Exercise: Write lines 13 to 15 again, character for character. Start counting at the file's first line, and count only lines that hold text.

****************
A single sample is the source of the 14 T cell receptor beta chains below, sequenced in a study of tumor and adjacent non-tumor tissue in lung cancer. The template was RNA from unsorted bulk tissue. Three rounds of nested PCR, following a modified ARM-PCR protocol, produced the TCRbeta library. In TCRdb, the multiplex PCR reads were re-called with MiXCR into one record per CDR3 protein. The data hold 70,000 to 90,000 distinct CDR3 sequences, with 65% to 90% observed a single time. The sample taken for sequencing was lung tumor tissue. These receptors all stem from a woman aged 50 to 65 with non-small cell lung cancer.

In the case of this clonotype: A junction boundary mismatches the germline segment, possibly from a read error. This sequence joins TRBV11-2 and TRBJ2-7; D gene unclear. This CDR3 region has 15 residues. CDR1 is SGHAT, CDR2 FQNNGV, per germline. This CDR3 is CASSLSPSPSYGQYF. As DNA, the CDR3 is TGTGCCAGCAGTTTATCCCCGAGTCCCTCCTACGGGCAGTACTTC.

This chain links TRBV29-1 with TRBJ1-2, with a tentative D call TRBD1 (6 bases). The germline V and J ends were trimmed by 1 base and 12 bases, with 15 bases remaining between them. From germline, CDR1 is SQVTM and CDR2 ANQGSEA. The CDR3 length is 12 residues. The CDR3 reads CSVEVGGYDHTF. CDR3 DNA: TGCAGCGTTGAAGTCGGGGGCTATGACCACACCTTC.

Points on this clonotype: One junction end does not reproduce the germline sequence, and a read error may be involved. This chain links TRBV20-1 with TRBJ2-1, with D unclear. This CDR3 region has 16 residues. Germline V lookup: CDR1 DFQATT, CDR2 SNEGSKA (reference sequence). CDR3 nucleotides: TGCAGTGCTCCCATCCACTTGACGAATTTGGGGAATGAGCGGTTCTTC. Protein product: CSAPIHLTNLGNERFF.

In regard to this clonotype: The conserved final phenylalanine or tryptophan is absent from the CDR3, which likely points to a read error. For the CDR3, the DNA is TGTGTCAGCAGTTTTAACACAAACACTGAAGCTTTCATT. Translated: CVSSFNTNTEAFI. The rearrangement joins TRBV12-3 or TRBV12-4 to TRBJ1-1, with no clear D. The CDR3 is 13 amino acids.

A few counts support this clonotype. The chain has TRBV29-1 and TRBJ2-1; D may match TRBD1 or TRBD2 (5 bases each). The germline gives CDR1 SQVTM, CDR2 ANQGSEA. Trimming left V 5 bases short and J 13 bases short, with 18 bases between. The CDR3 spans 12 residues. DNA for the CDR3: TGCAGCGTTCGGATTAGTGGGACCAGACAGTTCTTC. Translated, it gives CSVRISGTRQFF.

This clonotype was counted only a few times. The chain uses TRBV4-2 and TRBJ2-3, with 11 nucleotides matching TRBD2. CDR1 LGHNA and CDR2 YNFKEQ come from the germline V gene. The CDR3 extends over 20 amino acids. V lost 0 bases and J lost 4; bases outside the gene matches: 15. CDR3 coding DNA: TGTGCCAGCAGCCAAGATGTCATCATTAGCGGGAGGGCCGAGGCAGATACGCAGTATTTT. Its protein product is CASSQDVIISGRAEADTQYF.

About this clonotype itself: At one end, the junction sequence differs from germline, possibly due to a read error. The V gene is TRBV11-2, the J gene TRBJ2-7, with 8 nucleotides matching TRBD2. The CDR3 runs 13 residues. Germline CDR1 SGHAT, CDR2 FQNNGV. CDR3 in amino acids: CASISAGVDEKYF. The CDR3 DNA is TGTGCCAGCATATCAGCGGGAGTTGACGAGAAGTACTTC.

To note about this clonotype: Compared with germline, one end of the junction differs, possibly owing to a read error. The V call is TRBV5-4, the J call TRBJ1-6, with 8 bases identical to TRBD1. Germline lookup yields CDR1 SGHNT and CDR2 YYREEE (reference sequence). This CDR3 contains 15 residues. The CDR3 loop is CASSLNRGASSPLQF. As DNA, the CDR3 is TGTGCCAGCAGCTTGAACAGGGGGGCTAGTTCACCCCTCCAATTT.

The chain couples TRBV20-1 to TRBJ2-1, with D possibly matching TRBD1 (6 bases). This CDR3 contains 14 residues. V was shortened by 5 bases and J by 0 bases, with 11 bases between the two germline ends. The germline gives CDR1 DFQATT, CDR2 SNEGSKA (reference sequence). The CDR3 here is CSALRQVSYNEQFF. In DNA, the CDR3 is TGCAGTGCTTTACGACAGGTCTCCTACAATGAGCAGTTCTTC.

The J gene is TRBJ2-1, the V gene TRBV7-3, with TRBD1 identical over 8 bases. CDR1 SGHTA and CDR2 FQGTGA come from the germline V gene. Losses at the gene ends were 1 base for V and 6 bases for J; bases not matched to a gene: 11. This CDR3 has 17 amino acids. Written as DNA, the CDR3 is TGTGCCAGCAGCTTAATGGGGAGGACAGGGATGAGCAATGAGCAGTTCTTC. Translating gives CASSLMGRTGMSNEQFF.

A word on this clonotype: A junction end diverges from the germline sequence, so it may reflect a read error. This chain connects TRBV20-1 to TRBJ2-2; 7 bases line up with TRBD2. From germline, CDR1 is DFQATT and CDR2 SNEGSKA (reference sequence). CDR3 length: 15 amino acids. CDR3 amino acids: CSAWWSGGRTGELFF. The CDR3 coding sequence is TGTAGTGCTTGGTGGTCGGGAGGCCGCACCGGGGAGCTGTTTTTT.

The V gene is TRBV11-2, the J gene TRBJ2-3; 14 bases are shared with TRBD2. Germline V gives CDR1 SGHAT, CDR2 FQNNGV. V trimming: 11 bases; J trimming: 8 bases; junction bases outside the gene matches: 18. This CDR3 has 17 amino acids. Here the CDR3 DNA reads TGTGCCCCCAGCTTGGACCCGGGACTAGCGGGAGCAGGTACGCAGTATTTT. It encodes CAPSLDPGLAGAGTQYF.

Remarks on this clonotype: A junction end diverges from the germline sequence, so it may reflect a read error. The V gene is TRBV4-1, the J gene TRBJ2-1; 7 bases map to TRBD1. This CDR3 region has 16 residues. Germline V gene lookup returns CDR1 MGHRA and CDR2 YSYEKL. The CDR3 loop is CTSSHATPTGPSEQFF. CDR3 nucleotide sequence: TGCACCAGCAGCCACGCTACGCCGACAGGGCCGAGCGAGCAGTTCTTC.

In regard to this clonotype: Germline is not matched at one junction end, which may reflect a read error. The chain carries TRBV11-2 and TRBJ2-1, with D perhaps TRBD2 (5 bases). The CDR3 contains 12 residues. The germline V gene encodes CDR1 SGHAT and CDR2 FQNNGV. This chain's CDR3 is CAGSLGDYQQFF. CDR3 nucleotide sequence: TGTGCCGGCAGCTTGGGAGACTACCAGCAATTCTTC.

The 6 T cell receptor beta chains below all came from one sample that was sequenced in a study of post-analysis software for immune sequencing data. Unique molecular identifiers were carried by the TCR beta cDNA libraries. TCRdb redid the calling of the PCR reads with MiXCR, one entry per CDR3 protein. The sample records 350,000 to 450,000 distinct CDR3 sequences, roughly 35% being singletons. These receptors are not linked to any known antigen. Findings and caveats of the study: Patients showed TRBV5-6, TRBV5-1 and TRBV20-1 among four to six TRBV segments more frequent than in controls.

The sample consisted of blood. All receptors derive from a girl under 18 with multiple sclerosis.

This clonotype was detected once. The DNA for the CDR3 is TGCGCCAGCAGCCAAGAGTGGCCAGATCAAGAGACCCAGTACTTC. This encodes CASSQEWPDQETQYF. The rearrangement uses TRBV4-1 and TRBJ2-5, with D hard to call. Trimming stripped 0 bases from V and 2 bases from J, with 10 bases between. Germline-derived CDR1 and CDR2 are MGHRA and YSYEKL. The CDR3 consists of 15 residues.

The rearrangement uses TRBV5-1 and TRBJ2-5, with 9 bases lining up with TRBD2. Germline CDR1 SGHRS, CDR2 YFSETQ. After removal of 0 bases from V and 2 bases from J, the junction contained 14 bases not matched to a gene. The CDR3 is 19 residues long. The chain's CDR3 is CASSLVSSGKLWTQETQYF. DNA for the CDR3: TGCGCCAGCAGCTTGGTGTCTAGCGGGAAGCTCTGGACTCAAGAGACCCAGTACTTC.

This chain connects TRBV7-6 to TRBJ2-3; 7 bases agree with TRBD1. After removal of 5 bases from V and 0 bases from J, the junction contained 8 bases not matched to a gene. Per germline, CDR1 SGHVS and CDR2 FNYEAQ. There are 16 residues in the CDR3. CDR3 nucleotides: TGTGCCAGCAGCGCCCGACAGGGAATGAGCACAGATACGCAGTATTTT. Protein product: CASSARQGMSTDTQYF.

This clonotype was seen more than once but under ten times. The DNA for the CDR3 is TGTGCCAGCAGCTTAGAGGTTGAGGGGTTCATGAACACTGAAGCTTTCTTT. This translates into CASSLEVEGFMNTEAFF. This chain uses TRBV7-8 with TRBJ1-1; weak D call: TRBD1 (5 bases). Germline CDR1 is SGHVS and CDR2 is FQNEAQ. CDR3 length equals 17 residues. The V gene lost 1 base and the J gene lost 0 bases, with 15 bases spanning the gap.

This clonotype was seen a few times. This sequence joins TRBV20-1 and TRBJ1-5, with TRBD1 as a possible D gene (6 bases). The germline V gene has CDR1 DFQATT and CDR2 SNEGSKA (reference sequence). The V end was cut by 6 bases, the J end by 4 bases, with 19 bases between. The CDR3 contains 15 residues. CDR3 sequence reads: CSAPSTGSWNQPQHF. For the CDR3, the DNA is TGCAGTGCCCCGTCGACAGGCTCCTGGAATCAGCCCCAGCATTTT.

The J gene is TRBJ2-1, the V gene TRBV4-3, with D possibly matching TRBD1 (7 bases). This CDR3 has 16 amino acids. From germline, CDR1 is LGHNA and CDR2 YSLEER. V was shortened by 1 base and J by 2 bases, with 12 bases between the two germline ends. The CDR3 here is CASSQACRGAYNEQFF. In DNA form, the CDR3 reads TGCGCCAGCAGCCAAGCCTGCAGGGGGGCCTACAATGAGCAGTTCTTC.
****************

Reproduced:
The V gene is TRBV11-2, the J gene TRBJ2-3; 14 bases are shared with TRBD2. Germline V gives CDR1 SGHAT, CDR2 FQNNGV. V trimming: 11 bases; J trimming: 8 bases; junction bases outside the gene matches: 18. This CDR3 has 17 amino acids. Here the CDR3 DNA reads TGTGCCCCCAGCTTGGACCCGGGACTAGCGGGAGCAGGTACGCAGTATTTT. It encodes CAPSLDPGLAGAGTQYF.

Remarks on this clonotype: A junction end diverges from the germline sequence, so it may reflect a read error. The V gene is TRBV4-1, the J gene TRBJ2-1; 7 bases map to TRBD1. This CDR3 region has 16 residues. Germline V gene lookup returns CDR1 MGHRA and CDR2 YSYEKL. The CDR3 loop is CTSSHATPTGPSEQFF. CDR3 nucleotide sequence: TGCACCAGCAGCCACGCTACGCCGACAGGGCCGAGCGAGCAGTTCTTC.

In regard to this clonotype: Germline is not matched at one junction end, which may reflect a read error. The chain carries TRBV11-2 and TRBJ2-1, with D perhaps TRBD2 (5 bases). The CDR3 contains 12 residues. The germline V gene encodes CDR1 SGHAT and CDR2 FQNNGV. This chain's CDR3 is CAGSLGDYQQFF. CDR3 nucleotide sequence: TGTGCCGGCAGCTTGGGAGACTACCAGCAATTCTTC.